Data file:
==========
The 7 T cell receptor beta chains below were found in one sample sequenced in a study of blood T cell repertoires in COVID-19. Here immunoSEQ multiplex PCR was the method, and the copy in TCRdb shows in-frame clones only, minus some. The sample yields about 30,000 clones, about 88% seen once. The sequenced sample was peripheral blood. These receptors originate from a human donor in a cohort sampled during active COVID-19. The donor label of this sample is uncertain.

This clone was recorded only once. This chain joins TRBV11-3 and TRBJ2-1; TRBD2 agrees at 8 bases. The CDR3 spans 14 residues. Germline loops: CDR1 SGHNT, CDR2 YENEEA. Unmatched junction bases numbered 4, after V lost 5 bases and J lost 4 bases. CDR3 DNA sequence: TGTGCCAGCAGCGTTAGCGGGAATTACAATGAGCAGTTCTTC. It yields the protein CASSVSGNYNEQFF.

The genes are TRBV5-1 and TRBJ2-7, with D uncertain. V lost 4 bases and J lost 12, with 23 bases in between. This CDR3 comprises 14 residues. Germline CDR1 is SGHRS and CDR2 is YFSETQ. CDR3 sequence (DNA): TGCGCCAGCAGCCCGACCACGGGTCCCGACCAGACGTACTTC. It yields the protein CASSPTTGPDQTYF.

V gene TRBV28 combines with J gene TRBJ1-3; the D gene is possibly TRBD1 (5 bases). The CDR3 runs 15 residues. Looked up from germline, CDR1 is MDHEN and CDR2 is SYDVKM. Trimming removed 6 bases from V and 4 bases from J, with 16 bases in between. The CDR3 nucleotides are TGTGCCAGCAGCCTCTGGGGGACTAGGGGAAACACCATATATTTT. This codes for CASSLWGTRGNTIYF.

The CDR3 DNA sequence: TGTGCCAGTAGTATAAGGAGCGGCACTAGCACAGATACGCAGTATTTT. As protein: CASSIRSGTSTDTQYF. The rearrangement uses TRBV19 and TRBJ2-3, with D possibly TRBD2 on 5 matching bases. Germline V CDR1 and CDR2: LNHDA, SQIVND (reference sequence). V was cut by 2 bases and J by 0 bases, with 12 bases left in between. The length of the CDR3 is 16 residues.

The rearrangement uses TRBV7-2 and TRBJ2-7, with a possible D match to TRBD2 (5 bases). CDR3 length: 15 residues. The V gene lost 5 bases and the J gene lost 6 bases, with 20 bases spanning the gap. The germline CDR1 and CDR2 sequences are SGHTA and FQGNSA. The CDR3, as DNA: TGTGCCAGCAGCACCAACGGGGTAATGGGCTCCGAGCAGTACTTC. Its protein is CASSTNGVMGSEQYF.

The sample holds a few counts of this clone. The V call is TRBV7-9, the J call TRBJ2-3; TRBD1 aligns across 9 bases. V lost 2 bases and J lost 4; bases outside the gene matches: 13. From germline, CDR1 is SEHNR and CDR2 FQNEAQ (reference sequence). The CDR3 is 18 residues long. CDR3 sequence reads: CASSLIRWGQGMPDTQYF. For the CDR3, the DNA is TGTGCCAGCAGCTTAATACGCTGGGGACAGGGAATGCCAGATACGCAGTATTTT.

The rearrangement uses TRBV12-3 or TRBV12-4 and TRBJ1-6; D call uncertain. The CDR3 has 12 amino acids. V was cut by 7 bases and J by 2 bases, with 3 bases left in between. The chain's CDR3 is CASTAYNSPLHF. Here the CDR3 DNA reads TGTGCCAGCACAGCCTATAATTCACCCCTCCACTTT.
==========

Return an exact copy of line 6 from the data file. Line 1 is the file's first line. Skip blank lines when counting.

The rearrangement uses TRBV7-2 and TRBJ2-7, with a possible D match to TRBD2 (5 bases). CDR3 length: 15 residues. The V gene lost 5 bases and the J gene lost 6 bases, with 20 bases spanning the gap. The germline CDR1 and CDR2 sequences are SGHTA and FQGNSA. The CDR3, as DNA: TGTGCCAGCAGCACCAACGGGGTAATGGGCTCCGAGCAGTACTTC. Its protein is CASSTNGVMGSEQYF.